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The next big trend: quitting
Old 12-30-2004, 12:13 AM   #1
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The next big trend: quitting

At 28, John Doyle was an overworked New York investment banker on the fast track. By most measures, he was a success. But he was also miserable. So during a semiannual review 2 1/2 years into the job, he simply quit. "Almost immediately I lost 35 pounds," says Doyle. For four months, he did little more than relax, rollerblade through Central Park, and read books. "Honestly, it was one of the happiest times in my life," he says.

http://story.news.yahoo.com/news?tmp...ifequityourjob
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Re: The next big trend: quitting
Old 12-30-2004, 03:35 AM   #2
 
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Re: The next big trend: quitting

Good morning wab and all (hey wab, still on the diet )

I am kind of an expert on quitting having done it many times until I quit for good in 1998. I know nothing about John Doyle, but his experience sounds like mine.
Over my long career, I quit precipitously or was fired
summarily 3 times (once I was CFO and the other 2 times CEO/Pres.). By this I mean at the time of the "split" I had no particular place to go. I recall a
great sense of relief/euphoria in every case. My final
exit from the workplace was pleasant enough, but not
so sudden, and I was not leaving a distasteful
situation.

JG
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Paralyzed by uncertainty & obligations...
Old 12-30-2004, 07:20 AM   #3
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Paralyzed by uncertainty & obligations...

"Those with responsibilities like mortgages, spouses, and children don't have the same luxury, of course." The author kinda skips over the details of dealing with this part...

I think the key to bad job situations is avoiding them in the first place or escaping them as soon as you quantify the problem. Presumably people used to be excited about their jobs before they flamed out. It's a challenge to recognize when a fascinating prospective job is actually a living hell, or identifying the point when a current employer turns bad, or when your life priorities change (like starting a family). Don't get me wrong, I've failed at identifying all three of the above situations-- and their opportunities as well.

The article also unintentionally emphasizes an outdated expectation that our continued employment is at our will, not our employer's. Experienced landlords plan for vacancies of a month or two every year-- why don't employees prepare to be unemployed every few years?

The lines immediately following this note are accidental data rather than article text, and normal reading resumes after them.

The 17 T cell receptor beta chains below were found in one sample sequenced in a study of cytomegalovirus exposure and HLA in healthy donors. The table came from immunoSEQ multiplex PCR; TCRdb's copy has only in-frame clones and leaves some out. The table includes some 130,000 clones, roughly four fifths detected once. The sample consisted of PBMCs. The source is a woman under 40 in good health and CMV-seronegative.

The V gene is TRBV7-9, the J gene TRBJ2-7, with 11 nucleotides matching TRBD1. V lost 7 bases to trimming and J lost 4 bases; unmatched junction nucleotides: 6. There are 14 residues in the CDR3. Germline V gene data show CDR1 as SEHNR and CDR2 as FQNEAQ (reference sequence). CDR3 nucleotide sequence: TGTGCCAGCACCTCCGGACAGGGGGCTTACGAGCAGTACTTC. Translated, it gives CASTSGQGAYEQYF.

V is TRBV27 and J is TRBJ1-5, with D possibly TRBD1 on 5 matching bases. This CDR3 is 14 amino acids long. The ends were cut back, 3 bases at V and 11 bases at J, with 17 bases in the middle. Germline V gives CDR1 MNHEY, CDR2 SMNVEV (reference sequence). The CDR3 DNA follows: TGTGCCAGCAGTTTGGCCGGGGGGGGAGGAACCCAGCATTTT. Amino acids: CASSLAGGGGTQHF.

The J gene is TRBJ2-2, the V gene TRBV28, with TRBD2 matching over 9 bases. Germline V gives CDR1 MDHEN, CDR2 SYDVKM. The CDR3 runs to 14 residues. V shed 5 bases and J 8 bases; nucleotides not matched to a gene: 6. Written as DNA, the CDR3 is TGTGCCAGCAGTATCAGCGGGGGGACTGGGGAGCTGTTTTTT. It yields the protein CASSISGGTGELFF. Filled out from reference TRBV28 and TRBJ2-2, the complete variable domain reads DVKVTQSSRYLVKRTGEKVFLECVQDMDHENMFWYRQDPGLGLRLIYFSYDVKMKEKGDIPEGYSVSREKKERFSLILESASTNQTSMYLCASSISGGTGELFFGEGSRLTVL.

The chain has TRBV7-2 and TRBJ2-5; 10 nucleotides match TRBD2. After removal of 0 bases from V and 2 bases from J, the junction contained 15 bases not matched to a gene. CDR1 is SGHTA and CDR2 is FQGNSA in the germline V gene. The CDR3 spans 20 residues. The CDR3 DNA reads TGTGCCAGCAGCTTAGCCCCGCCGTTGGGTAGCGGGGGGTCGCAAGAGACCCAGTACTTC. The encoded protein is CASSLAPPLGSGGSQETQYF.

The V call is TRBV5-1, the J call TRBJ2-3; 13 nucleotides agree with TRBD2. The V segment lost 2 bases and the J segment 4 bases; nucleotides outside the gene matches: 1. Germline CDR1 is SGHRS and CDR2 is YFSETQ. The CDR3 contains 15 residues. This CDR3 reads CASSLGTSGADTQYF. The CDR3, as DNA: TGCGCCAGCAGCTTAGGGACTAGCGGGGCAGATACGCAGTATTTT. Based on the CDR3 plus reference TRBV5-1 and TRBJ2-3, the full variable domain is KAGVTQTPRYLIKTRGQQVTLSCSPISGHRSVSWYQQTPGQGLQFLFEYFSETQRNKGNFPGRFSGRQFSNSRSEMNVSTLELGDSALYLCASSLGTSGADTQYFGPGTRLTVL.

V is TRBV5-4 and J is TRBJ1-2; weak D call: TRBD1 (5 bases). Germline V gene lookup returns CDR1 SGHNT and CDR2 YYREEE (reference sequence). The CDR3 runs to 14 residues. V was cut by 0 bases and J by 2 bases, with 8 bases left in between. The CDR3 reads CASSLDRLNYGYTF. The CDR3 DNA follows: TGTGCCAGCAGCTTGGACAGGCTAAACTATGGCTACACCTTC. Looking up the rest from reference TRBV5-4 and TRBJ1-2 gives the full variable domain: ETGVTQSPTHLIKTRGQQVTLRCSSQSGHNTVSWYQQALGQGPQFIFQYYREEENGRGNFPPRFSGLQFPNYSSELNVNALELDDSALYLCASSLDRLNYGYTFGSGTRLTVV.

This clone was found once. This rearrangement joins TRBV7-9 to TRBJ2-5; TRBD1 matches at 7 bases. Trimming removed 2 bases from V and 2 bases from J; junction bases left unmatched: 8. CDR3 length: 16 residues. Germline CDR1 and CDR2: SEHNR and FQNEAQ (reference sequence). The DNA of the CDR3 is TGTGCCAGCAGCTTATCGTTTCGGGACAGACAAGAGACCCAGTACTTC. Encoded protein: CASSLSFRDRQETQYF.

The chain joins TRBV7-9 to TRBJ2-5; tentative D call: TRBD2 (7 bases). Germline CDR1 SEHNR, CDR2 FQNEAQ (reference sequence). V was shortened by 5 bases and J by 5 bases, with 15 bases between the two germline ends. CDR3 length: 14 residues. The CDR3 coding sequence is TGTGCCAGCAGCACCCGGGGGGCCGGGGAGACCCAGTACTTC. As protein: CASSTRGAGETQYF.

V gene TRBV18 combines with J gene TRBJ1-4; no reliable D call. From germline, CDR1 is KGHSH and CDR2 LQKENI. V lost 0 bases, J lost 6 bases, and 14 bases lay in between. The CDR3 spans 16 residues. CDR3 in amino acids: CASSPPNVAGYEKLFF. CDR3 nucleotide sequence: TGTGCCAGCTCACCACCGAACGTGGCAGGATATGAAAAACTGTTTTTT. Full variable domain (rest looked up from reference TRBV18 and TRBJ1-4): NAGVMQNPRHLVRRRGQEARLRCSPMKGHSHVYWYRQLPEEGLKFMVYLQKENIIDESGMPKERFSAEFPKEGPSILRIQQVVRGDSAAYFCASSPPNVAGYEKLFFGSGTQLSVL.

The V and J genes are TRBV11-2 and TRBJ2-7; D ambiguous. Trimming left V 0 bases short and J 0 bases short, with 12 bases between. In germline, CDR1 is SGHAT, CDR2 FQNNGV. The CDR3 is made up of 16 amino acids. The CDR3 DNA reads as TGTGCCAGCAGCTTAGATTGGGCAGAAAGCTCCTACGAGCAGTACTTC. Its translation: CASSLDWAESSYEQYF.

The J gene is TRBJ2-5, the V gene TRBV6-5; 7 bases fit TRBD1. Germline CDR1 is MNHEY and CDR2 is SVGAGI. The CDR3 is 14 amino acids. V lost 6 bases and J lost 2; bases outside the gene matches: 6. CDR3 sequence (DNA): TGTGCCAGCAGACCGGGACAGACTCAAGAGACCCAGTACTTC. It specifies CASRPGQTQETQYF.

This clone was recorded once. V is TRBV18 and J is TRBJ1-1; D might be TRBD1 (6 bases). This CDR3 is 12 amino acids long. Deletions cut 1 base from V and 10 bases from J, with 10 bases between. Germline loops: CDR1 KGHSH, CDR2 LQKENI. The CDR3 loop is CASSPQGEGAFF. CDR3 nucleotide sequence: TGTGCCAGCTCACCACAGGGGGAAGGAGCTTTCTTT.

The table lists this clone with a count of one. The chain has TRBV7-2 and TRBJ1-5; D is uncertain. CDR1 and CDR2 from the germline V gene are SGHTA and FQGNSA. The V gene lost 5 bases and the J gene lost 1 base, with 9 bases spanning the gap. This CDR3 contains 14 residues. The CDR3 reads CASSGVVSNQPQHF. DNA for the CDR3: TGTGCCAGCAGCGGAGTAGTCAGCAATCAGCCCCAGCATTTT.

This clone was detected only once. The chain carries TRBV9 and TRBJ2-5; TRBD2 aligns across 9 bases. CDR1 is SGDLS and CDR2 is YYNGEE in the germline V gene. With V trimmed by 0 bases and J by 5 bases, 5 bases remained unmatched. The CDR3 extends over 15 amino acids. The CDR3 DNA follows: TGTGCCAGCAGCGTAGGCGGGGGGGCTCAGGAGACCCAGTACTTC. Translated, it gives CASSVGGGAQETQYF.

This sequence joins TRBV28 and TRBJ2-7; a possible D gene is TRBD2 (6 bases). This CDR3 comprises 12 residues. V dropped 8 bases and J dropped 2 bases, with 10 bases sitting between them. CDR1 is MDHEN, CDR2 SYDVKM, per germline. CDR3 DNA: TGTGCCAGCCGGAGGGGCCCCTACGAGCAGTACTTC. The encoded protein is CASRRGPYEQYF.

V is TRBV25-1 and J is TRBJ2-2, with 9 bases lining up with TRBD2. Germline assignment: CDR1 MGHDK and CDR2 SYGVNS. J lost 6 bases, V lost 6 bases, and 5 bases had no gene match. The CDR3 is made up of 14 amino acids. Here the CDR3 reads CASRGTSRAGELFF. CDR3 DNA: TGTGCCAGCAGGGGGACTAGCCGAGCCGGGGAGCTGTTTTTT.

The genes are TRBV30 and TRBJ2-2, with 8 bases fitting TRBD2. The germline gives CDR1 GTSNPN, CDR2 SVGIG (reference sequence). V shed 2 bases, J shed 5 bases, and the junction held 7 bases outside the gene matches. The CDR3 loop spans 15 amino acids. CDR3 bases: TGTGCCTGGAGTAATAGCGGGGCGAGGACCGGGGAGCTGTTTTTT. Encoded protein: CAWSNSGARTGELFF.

A recent study on high tech salaries during the '90s hypothesized that they also carried a high risk premium that wasn't recognized until the '90s were over. When the risk premium was factored in, wages weren't much out of line with the averages. No doubt that was scant comfort when the pink slips started raining down, and I bet that very few saved the "above-average" portion of their salaries to compensate for the unemployment risk.

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Re: The next big trend: quitting
Old 12-30-2004, 07:34 AM   #4
 
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Re: The next big trend: quitting

The first time I just up and quit was in 1976. My employer and friends couldn't believe it. I was CFO
for a very successful company started by 2 of my close
business associates. I was 31, with a big salary,
company car, lots of bennies. But, I was very unhappy
so I just left. At the time we lived in a big house with
a big mortgage. I had a wife (non-working), 2 kids,
a car payment (wife's car), credit card debt, all of the usual. Even at that tender age I knew that the time I
was spending on the job was not replaceable.
The money and prestige were much less important to me.
I understand the angst people have about "pulling the trigger". I never felt it.

JG
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Re: The next big trend: quitting
Old 01-02-2005, 10:01 AM   #5
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Re: The next big trend: quitting

"...According to Ron Manheimer, director of the North Carolina Center for Creative Retirement at the University of North Carolina-Asheville, 30 percent of men and 11 percent of women go back to work after retiring. Some return out of boredom, others to pursue a long-held dream, and yet others out of financial necessity.."

Wow! 30 percent wants to return to work. This seems that they are prepared to retirement or simply they do not a hobby or plan.

Anyway, I really enjoy this article.
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Re: Paralyzed by uncertainty & obligations...
Old 01-02-2005, 10:07 AM   #6
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Re: Paralyzed by uncertainty & obligations...

[quote]

I think "permenent" ot steady employment with an employer is a thing of the past. An employer will try every means to reduce cost (i.e., workforce reduction, outsourcing...etc) as an attempt to boost the bottomline for the shareholders and management.

Another trend is acqusition or merger. Many people will lose their jobs, i.e., when Oracle takes over PeopleSoft -- 6000 jobs will be gone.
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